"Nurse Nicole" may not be the partner that men on Tinder were expecting, but she's willing to endure some awful pickup lines -- all in the name of raising awareness about men's health.
"Nurse Nicole" is part of a social media campaign called Matches for Men's Health, which was launched two weeks ago by advertising students Vince Mak and Colby Spear in conjunction with Men's Health Month in June.
"Our goal is create a dialogue about men's health," Spear told CBS News.
Compared to men, women are twice as likely to visit their doctor for annual checkup, according to the Centers for Disease Control and Prevention.
"Men notice when their car doesn't perform properly, but they don't always listen when their body tells them it's time to see a doctor," Dr. Salvatore Giorgianni, science advisor to Men's Health Network said in a news release. The Matches for Men's project is not affiliated with the Men's Health Network.
So Mak and Spear decided to go where a captive male audience is -- the dating app Tinder -- to raise awareness about preventable health issues and annual checkups. "Using Tinder is much more unexpected," said Mak.
Mak and Spear created the "Nurse Nicole" Tinder profile and started getting matches right away - and hopefully "saving lives with the right swipe."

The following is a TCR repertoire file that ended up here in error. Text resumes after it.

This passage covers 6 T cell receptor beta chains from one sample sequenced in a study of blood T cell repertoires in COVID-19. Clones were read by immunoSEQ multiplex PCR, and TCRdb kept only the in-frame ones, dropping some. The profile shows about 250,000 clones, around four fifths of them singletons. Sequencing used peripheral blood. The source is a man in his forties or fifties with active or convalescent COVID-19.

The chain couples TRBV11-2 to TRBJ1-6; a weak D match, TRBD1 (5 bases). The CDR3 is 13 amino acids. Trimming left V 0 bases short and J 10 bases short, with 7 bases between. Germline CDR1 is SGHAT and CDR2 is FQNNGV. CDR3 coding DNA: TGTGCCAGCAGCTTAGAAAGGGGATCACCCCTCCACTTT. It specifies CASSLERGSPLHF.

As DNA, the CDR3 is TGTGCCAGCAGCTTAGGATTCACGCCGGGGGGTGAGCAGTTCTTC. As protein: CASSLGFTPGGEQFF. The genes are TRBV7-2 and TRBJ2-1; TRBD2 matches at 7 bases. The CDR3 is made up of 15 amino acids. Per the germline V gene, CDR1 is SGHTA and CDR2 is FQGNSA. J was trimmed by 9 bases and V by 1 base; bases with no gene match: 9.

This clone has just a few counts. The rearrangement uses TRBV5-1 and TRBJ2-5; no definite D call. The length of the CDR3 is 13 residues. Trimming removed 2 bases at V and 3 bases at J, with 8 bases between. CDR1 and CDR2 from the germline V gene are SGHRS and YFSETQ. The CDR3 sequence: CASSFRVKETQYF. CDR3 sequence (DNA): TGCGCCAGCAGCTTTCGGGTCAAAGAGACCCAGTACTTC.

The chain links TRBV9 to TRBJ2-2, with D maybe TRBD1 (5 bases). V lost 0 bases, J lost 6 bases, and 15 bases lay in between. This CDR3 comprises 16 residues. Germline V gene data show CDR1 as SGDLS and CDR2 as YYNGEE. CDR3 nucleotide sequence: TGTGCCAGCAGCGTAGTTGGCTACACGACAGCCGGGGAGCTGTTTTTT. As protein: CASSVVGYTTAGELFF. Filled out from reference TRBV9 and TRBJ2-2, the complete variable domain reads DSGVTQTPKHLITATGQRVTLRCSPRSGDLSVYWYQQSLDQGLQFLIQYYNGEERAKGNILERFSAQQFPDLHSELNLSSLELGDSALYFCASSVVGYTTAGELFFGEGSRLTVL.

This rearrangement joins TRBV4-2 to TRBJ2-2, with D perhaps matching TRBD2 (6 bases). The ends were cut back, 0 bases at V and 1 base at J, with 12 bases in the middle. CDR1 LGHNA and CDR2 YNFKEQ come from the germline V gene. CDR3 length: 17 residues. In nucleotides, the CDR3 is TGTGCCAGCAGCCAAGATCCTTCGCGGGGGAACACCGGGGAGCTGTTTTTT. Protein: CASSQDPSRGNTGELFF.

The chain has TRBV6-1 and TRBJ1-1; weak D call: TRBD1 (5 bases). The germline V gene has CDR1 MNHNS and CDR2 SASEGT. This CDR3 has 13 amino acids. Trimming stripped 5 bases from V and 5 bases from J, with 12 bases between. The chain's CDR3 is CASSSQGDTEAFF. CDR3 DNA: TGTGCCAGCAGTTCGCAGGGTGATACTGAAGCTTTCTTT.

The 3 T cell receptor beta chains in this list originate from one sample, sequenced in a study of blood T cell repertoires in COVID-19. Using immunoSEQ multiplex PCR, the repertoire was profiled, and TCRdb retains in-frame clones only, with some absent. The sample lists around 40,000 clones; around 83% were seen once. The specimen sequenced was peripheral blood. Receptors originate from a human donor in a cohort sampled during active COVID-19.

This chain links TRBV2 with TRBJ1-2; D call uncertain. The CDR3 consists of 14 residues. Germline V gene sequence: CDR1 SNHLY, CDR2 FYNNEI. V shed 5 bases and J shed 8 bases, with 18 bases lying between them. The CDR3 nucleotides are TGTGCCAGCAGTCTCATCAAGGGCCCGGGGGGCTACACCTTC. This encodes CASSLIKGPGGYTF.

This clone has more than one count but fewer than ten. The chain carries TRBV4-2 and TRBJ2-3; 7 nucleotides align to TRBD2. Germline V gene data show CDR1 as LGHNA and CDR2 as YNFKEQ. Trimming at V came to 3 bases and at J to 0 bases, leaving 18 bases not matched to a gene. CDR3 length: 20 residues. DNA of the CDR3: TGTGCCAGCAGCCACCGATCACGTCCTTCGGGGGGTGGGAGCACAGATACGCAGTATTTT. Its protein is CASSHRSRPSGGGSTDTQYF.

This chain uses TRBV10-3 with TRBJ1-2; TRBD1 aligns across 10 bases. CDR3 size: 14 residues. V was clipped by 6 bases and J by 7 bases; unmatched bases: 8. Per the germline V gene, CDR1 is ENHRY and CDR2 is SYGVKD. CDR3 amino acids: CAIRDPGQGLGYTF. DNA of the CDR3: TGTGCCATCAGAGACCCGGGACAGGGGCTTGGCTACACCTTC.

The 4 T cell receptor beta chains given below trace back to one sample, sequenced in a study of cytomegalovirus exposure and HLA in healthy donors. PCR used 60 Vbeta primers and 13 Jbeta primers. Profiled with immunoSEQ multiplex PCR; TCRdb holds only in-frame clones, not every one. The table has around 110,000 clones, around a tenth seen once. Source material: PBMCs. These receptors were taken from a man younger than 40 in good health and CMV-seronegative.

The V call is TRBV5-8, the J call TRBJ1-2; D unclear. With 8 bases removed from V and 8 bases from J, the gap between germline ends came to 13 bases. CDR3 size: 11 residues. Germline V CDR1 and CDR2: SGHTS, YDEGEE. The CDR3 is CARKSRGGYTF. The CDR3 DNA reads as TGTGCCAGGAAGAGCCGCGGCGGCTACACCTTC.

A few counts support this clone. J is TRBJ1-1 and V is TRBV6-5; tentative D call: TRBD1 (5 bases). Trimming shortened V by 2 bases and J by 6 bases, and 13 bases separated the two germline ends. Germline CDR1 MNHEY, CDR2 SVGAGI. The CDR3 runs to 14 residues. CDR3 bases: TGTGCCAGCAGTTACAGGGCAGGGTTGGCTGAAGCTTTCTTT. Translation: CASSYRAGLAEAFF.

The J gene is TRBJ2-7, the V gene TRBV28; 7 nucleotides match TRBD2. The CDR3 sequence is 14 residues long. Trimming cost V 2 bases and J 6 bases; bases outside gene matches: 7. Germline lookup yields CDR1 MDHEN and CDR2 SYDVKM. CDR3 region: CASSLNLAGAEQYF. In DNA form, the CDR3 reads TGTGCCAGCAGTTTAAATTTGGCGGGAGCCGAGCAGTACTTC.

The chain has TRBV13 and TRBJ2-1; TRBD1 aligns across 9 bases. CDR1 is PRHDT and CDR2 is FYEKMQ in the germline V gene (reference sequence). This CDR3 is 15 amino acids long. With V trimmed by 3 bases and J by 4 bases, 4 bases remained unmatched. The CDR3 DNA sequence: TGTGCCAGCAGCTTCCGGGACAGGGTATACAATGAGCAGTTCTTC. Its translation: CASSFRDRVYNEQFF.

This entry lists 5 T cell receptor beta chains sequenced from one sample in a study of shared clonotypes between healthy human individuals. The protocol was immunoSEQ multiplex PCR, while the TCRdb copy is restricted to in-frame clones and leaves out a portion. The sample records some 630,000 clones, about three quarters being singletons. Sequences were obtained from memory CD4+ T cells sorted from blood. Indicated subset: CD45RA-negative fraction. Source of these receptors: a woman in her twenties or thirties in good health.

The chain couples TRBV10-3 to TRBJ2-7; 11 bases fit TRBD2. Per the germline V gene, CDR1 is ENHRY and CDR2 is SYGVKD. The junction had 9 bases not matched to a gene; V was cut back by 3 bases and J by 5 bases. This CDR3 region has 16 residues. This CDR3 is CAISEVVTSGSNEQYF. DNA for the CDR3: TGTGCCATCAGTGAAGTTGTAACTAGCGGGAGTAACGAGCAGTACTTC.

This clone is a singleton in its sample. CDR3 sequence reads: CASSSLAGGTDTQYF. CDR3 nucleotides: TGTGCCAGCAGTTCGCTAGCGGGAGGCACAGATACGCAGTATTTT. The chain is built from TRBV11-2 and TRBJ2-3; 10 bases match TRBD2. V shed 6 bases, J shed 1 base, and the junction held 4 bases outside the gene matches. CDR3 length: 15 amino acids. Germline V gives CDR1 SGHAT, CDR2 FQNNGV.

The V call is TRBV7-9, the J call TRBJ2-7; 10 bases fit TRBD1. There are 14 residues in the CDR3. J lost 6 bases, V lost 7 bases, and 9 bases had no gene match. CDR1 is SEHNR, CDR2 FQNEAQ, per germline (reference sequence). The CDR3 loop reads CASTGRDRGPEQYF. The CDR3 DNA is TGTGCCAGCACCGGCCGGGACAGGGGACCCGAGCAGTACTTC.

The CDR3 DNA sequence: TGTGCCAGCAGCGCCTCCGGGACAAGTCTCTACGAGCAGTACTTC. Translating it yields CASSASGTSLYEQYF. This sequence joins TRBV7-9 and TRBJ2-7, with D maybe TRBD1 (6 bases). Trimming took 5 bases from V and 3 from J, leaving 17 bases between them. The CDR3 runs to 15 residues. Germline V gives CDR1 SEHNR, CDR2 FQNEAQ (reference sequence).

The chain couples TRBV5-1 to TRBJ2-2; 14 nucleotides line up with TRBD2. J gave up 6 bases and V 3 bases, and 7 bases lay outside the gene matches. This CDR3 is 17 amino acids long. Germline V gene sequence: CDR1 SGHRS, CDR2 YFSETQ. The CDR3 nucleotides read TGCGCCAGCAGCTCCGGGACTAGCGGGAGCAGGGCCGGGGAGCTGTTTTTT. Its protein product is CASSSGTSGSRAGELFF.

Tinder users swipe through several photo profiles to find someone who catches their eye, and they swipe to the right to "like" them.
"Nurse Nicole," a profile actually controlled by Mak and Spear, then exchanges messages with Tinder users and then encourages them to take note of their health.
One recent exchange between "Nurse Nicole" and a Tinder user named Justin went like this:
Justin: Tinder just told me creepy guys finish last...Is that true?
Nurse Nicole: I can't really say. But I know if you have high cholesterol you'll probably finish early.
Justin: Whoo close one. I only have high bp. That just means my hearts an over achiever
Nurse Nicole: You should make sure the rest of your body is overachieving by visiting menshealthmonth.org.
While Spear said there's no guarantee that their Tinder campaign would save lives, if it at least gets men thinking about their health, then it was worth it.
"Lots of guys are reluctant to take their health seriously," Spear said.
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